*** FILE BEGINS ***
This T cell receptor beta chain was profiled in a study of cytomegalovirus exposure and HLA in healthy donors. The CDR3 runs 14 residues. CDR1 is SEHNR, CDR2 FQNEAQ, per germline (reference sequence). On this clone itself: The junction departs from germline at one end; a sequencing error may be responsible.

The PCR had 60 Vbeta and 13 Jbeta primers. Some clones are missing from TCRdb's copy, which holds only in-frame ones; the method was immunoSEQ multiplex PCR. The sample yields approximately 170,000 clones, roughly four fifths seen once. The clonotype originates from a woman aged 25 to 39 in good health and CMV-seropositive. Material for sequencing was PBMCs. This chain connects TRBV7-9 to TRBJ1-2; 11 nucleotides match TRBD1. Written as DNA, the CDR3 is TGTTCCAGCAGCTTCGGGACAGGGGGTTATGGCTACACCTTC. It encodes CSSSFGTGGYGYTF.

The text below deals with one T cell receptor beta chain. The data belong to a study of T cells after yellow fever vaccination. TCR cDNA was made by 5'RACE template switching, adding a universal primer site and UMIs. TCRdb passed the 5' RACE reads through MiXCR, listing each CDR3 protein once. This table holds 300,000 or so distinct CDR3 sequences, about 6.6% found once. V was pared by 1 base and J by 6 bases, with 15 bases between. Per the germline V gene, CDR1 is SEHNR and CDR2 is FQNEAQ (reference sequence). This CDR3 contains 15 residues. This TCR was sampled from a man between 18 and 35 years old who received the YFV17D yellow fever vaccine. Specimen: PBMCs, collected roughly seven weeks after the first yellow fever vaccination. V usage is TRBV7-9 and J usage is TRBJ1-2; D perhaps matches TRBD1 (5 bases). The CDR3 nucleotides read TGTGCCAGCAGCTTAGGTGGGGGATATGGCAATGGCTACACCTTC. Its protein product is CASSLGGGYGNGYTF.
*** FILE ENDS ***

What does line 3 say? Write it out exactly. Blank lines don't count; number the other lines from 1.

The text below deals with one T cell receptor beta chain. The data belong to a study of T cells after yellow fever vaccination. TCR cDNA was made by 5'RACE template switching, adding a universal primer site and UMIs. TCRdb passed the 5' RACE reads through MiXCR, listing each CDR3 protein once. This table holds 300,000 or so distinct CDR3 sequences, about 6.6% found once. V was pared by 1 base and J by 6 bases, with 15 bases between. Per the germline V gene, CDR1 is SEHNR and CDR2 is FQNEAQ (reference sequence). This CDR3 contains 15 residues. This TCR was sampled from a man between 18 and 35 years old who received the YFV17D yellow fever vaccine. Specimen: PBMCs, collected roughly seven weeks after the first yellow fever vaccination. V usage is TRBV7-9 and J usage is TRBJ1-2; D perhaps matches TRBD1 (5 bases). The CDR3 nucleotides read TGTGCCAGCAGCTTAGGTGGGGGATATGGCAATGGCTACACCTTC. Its protein product is CASSLGGGYGNGYTF.